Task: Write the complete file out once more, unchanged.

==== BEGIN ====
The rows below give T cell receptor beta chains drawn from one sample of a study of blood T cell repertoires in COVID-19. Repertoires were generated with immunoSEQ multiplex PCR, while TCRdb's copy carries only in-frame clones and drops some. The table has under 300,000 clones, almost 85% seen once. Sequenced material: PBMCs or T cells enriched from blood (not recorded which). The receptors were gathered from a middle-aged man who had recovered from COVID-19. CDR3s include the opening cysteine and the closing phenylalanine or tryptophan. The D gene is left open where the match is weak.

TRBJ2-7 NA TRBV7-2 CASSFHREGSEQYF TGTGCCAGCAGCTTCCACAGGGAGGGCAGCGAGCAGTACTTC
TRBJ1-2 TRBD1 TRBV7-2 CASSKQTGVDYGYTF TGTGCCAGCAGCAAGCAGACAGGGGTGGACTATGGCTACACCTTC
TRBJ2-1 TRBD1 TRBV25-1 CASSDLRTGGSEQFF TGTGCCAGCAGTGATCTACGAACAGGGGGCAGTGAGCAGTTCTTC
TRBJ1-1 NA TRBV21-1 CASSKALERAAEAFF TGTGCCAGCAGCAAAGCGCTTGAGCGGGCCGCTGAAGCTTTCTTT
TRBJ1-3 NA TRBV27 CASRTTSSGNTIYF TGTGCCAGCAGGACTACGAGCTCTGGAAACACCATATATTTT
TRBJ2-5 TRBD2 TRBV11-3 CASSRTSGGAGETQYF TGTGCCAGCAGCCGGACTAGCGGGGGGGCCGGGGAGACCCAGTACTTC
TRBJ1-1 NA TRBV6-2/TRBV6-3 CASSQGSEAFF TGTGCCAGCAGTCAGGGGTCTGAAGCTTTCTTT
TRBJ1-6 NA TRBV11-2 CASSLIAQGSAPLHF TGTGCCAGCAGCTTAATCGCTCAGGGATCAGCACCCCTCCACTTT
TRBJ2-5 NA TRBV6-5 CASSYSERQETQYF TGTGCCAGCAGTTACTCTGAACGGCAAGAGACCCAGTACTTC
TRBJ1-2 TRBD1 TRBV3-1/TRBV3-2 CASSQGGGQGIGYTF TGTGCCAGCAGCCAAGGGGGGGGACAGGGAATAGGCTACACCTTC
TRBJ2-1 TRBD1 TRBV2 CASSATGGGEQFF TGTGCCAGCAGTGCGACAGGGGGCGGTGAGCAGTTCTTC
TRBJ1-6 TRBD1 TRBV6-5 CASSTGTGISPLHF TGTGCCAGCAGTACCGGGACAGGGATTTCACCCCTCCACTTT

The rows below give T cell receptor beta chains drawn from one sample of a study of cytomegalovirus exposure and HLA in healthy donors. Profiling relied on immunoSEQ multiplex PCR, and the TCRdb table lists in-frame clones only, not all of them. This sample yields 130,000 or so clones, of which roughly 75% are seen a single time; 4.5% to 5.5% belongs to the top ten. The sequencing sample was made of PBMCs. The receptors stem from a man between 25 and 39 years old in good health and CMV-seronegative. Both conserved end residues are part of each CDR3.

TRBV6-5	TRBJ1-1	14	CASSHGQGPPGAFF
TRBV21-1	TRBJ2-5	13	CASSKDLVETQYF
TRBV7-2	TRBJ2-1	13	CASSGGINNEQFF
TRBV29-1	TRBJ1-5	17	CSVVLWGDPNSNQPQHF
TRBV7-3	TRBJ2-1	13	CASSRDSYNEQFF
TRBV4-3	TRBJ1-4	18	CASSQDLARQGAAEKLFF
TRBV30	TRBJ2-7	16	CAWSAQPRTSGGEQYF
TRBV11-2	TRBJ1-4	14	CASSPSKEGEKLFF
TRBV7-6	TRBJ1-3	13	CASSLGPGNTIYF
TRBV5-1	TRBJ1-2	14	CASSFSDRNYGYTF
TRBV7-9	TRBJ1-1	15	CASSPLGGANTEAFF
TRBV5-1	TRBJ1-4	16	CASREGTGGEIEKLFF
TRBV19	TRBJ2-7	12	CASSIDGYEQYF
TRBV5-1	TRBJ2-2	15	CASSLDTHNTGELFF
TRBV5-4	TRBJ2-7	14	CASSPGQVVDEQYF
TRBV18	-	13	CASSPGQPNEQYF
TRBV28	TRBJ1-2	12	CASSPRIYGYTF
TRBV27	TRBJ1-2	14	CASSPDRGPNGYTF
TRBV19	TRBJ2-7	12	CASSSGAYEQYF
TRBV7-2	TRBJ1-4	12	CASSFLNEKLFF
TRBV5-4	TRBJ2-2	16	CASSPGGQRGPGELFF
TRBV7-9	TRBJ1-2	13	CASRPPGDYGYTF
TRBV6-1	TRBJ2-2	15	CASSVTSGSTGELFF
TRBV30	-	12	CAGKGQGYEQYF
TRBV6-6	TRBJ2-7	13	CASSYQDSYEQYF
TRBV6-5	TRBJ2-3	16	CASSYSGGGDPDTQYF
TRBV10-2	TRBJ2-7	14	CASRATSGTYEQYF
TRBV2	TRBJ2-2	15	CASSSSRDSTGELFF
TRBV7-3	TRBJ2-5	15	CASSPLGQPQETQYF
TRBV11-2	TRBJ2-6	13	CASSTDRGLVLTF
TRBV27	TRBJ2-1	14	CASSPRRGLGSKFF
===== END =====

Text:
The rows below give T cell receptor beta chains drawn from one sample of a study of blood T cell repertoires in COVID-19. Repertoires were generated with immunoSEQ multiplex PCR, while TCRdb's copy carries only in-frame clones and drops some. The table has under 300,000 clones, almost 85% seen once. Sequenced material: PBMCs or T cells enriched from blood (not recorded which). The receptors were gathered from a middle-aged man who had recovered from COVID-19. CDR3s include the opening cysteine and the closing phenylalanine or tryptophan. The D gene is left open where the match is weak.

TRBJ2-7 NA TRBV7-2 CASSFHREGSEQYF TGTGCCAGCAGCTTCCACAGGGAGGGCAGCGAGCAGTACTTC
TRBJ1-2 TRBD1 TRBV7-2 CASSKQTGVDYGYTF TGTGCCAGCAGCAAGCAGACAGGGGTGGACTATGGCTACACCTTC
TRBJ2-1 TRBD1 TRBV25-1 CASSDLRTGGSEQFF TGTGCCAGCAGTGATCTACGAACAGGGGGCAGTGAGCAGTTCTTC
TRBJ1-1 NA TRBV21-1 CASSKALERAAEAFF TGTGCCAGCAGCAAAGCGCTTGAGCGGGCCGCTGAAGCTTTCTTT
TRBJ1-3 NA TRBV27 CASRTTSSGNTIYF TGTGCCAGCAGGACTACGAGCTCTGGAAACACCATATATTTT
TRBJ2-5 TRBD2 TRBV11-3 CASSRTSGGAGETQYF TGTGCCAGCAGCCGGACTAGCGGGGGGGCCGGGGAGACCCAGTACTTC
TRBJ1-1 NA TRBV6-2/TRBV6-3 CASSQGSEAFF TGTGCCAGCAGTCAGGGGTCTGAAGCTTTCTTT
TRBJ1-6 NA TRBV11-2 CASSLIAQGSAPLHF TGTGCCAGCAGCTTAATCGCTCAGGGATCAGCACCCCTCCACTTT
TRBJ2-5 NA TRBV6-5 CASSYSERQETQYF TGTGCCAGCAGTTACTCTGAACGGCAAGAGACCCAGTACTTC
TRBJ1-2 TRBD1 TRBV3-1/TRBV3-2 CASSQGGGQGIGYTF TGTGCCAGCAGCCAAGGGGGGGGACAGGGAATAGGCTACACCTTC
TRBJ2-1 TRBD1 TRBV2 CASSATGGGEQFF TGTGCCAGCAGTGCGACAGGGGGCGGTGAGCAGTTCTTC
TRBJ1-6 TRBD1 TRBV6-5 CASSTGTGISPLHF TGTGCCAGCAGTACCGGGACAGGGATTTCACCCCTCCACTTT

The rows below give T cell receptor beta chains drawn from one sample of a study of cytomegalovirus exposure and HLA in healthy donors. Profiling relied on immunoSEQ multiplex PCR, and the TCRdb table lists in-frame clones only, not all of them. This sample yields 130,000 or so clones, of which roughly 75% are seen a single time; 4.5% to 5.5% belongs to the top ten. The sequencing sample was made of PBMCs. The receptors stem from a man between 25 and 39 years old in good health and CMV-seronegative. Both conserved end residues are part of each CDR3.

TRBV6-5	TRBJ1-1	14	CASSHGQGPPGAFF
TRBV21-1	TRBJ2-5	13	CASSKDLVETQYF
TRBV7-2	TRBJ2-1	13	CASSGGINNEQFF
TRBV29-1	TRBJ1-5	17	CSVVLWGDPNSNQPQHF
TRBV7-3	TRBJ2-1	13	CASSRDSYNEQFF
TRBV4-3	TRBJ1-4	18	CASSQDLARQGAAEKLFF
TRBV30	TRBJ2-7	16	CAWSAQPRTSGGEQYF
TRBV11-2	TRBJ1-4	14	CASSPSKEGEKLFF
TRBV7-6	TRBJ1-3	13	CASSLGPGNTIYF
TRBV5-1	TRBJ1-2	14	CASSFSDRNYGYTF
TRBV7-9	TRBJ1-1	15	CASSPLGGANTEAFF
TRBV5-1	TRBJ1-4	16	CASREGTGGEIEKLFF
TRBV19	TRBJ2-7	12	CASSIDGYEQYF
TRBV5-1	TRBJ2-2	15	CASSLDTHNTGELFF
TRBV5-4	TRBJ2-7	14	CASSPGQVVDEQYF
TRBV18	-	13	CASSPGQPNEQYF
TRBV28	TRBJ1-2	12	CASSPRIYGYTF
TRBV27	TRBJ1-2	14	CASSPDRGPNGYTF
TRBV19	TRBJ2-7	12	CASSSGAYEQYF
TRBV7-2	TRBJ1-4	12	CASSFLNEKLFF
TRBV5-4	TRBJ2-2	16	CASSPGGQRGPGELFF
TRBV7-9	TRBJ1-2	13	CASRPPGDYGYTF
TRBV6-1	TRBJ2-2	15	CASSVTSGSTGELFF
TRBV30	-	12	CAGKGQGYEQYF
TRBV6-6	TRBJ2-7	13	CASSYQDSYEQYF
TRBV6-5	TRBJ2-3	16	CASSYSGGGDPDTQYF
TRBV10-2	TRBJ2-7	14	CASRATSGTYEQYF
TRBV2	TRBJ2-2	15	CASSSSRDSTGELFF
TRBV7-3	TRBJ2-5	15	CASSPLGQPQETQYF
TRBV11-2	TRBJ2-6	13	CASSTDRGLVLTF
TRBV27	TRBJ2-1	14	CASSPRRGLGSKFF